To test the hypothesis, previously suggested by Huszczuk et al. (1993), that distention of the peripheral microvascuIar network could, per se, stimulate ventilation, the ventilatory effects of papaverine-induced muscular vasodilation were studied in ten anaesthetized sheep. Because systemic action of papaverine may involve the arterial baro- and chemoreceptors, the animals were surgically prepared for a reversible isolation of the hindlimb circulation. Papaverine injection (1-2 mg/kg) into the arterial inflow of the isolated limbs provoked a 13 ± 6 sec-delayed increase in ire by 1.8 ± 0.2 L min-1 (p < 0.01) with a concomitant decrease in peripheral vascular resistance and no decrease in the systemic arterial blood pressure. Identical control injection into a jugular vein prior to the hindlimb circulatory separation yielded an increase of ire by 4.95 ± 0.58 L min-1 with a latency of 21 ± 2 sec and a coinciding moderate decrease of the systemic arterial pressure. The present data suggest that papaverine injection into the hindlimb circulation can stimulate ventilation independently of its possible effects on the arterial baro- or chemoreceptors, supporting the hypothesis that muscular vasodilation could contribute to the control of breathing through a neural link.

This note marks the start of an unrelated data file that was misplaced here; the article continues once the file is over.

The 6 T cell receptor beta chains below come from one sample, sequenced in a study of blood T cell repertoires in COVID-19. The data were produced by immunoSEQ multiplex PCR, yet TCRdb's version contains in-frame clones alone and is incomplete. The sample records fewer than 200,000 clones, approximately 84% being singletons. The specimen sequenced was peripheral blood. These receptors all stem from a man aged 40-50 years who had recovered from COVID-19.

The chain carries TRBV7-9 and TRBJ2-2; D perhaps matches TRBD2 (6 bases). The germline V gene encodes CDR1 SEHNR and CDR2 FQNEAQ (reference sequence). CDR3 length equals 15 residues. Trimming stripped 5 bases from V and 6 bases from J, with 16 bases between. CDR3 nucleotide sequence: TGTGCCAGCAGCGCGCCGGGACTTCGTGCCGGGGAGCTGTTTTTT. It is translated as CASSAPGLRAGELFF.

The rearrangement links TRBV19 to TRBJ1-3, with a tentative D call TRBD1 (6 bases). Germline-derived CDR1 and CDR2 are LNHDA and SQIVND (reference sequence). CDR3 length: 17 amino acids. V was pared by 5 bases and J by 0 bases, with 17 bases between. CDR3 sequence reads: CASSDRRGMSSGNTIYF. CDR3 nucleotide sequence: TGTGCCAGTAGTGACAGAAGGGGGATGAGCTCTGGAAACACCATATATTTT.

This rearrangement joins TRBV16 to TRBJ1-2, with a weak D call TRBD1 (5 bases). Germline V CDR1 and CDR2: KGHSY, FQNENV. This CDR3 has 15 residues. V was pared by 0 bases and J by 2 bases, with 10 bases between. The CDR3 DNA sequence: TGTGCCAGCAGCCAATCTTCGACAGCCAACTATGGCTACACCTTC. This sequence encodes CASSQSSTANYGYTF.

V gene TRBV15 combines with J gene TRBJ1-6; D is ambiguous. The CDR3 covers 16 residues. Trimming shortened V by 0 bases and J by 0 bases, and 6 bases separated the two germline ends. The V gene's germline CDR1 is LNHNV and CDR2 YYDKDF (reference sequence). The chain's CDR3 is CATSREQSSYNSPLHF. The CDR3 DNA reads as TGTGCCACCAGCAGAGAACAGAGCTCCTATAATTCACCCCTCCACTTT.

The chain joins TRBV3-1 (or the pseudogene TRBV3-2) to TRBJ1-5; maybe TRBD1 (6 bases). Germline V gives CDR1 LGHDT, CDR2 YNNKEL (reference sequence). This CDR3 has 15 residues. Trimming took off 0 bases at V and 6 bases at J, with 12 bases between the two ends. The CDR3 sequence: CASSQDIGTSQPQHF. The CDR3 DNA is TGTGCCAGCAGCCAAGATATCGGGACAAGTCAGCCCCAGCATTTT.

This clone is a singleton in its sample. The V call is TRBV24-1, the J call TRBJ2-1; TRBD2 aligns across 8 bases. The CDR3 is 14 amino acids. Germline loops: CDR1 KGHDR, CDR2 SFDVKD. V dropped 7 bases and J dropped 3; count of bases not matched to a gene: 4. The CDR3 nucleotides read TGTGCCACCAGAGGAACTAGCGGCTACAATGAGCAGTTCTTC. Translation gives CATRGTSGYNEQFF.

All Science Journal Classification (ASJC) codes
- Pulmonary and Respiratory Medicine